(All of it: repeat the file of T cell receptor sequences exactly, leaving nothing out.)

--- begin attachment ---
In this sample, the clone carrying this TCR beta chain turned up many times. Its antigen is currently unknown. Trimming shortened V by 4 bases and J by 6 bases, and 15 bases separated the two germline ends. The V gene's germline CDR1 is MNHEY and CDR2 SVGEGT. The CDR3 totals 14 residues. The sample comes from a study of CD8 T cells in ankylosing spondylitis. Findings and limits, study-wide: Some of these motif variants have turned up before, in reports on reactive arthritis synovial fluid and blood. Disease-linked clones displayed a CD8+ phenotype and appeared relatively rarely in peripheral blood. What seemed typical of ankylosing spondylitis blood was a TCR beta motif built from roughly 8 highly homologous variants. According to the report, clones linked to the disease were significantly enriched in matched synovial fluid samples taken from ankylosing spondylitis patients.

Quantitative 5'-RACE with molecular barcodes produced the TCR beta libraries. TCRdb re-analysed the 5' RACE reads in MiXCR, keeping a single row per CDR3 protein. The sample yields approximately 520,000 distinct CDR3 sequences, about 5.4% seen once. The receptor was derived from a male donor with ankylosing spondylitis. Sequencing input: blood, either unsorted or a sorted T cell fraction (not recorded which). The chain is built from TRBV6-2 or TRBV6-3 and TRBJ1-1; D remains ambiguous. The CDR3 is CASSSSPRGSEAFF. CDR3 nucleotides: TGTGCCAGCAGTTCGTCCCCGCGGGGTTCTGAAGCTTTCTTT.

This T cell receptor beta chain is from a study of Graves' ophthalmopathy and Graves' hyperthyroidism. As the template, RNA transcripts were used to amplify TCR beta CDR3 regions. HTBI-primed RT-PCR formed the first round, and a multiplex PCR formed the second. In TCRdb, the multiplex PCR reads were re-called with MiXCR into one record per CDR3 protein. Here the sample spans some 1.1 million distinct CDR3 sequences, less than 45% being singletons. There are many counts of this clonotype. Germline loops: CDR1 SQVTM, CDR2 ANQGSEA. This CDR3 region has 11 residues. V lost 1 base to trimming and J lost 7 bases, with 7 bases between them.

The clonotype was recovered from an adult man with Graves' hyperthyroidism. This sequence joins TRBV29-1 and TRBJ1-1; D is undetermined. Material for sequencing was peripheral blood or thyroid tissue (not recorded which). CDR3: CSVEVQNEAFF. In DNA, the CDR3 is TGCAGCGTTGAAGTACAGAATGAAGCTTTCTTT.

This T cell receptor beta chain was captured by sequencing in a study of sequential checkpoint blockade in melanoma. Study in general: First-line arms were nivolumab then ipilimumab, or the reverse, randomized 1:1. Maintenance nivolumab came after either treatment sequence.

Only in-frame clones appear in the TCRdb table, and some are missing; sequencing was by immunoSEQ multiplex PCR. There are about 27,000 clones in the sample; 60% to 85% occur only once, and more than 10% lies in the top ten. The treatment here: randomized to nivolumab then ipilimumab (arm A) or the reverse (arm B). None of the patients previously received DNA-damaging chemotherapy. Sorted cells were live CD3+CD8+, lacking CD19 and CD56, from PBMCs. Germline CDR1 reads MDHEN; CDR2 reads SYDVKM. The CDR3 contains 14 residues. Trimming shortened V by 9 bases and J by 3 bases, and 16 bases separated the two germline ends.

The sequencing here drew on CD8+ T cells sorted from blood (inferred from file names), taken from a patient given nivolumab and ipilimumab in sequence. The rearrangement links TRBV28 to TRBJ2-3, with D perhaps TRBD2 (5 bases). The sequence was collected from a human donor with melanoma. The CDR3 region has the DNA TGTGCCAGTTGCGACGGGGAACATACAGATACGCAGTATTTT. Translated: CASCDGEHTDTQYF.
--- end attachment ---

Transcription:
In this sample, the clone carrying this TCR beta chain turned up many times. Its antigen is currently unknown. Trimming shortened V by 4 bases and J by 6 bases, and 15 bases separated the two germline ends. The V gene's germline CDR1 is MNHEY and CDR2 SVGEGT. The CDR3 totals 14 residues. The sample comes from a study of CD8 T cells in ankylosing spondylitis. Findings and limits, study-wide: Some of these motif variants have turned up before, in reports on reactive arthritis synovial fluid and blood. Disease-linked clones displayed a CD8+ phenotype and appeared relatively rarely in peripheral blood. What seemed typical of ankylosing spondylitis blood was a TCR beta motif built from roughly 8 highly homologous variants. According to the report, clones linked to the disease were significantly enriched in matched synovial fluid samples taken from ankylosing spondylitis patients.

Quantitative 5'-RACE with molecular barcodes produced the TCR beta libraries. TCRdb re-analysed the 5' RACE reads in MiXCR, keeping a single row per CDR3 protein. The sample yields approximately 520,000 distinct CDR3 sequences, about 5.4% seen once. The receptor was derived from a male donor with ankylosing spondylitis. Sequencing input: blood, either unsorted or a sorted T cell fraction (not recorded which). The chain is built from TRBV6-2 or TRBV6-3 and TRBJ1-1; D remains ambiguous. The CDR3 is CASSSSPRGSEAFF. CDR3 nucleotides: TGTGCCAGCAGTTCGTCCCCGCGGGGTTCTGAAGCTTTCTTT.

This T cell receptor beta chain is from a study of Graves' ophthalmopathy and Graves' hyperthyroidism. As the template, RNA transcripts were used to amplify TCR beta CDR3 regions. HTBI-primed RT-PCR formed the first round, and a multiplex PCR formed the second. In TCRdb, the multiplex PCR reads were re-called with MiXCR into one record per CDR3 protein. Here the sample spans some 1.1 million distinct CDR3 sequences, less than 45% being singletons. There are many counts of this clonotype. Germline loops: CDR1 SQVTM, CDR2 ANQGSEA. This CDR3 region has 11 residues. V lost 1 base to trimming and J lost 7 bases, with 7 bases between them.

The clonotype was recovered from an adult man with Graves' hyperthyroidism. This sequence joins TRBV29-1 and TRBJ1-1; D is undetermined. Material for sequencing was peripheral blood or thyroid tissue (not recorded which). CDR3: CSVEVQNEAFF. In DNA, the CDR3 is TGCAGCGTTGAAGTACAGAATGAAGCTTTCTTT.

This T cell receptor beta chain was captured by sequencing in a study of sequential checkpoint blockade in melanoma. Study in general: First-line arms were nivolumab then ipilimumab, or the reverse, randomized 1:1. Maintenance nivolumab came after either treatment sequence.

Only in-frame clones appear in the TCRdb table, and some are missing; sequencing was by immunoSEQ multiplex PCR. There are about 27,000 clones in the sample; 60% to 85% occur only once, and more than 10% lies in the top ten. The treatment here: randomized to nivolumab then ipilimumab (arm A) or the reverse (arm B). None of the patients previously received DNA-damaging chemotherapy. Sorted cells were live CD3+CD8+, lacking CD19 and CD56, from PBMCs. Germline CDR1 reads MDHEN; CDR2 reads SYDVKM. The CDR3 contains 14 residues. Trimming shortened V by 9 bases and J by 3 bases, and 16 bases separated the two germline ends.

The sequencing here drew on CD8+ T cells sorted from blood (inferred from file names), taken from a patient given nivolumab and ipilimumab in sequence. The rearrangement links TRBV28 to TRBJ2-3, with D perhaps TRBD2 (5 bases). The sequence was collected from a human donor with melanoma. The CDR3 region has the DNA TGTGCCAGTTGCGACGGGGAACATACAGATACGCAGTATTTT. Translated: CASCDGEHTDTQYF.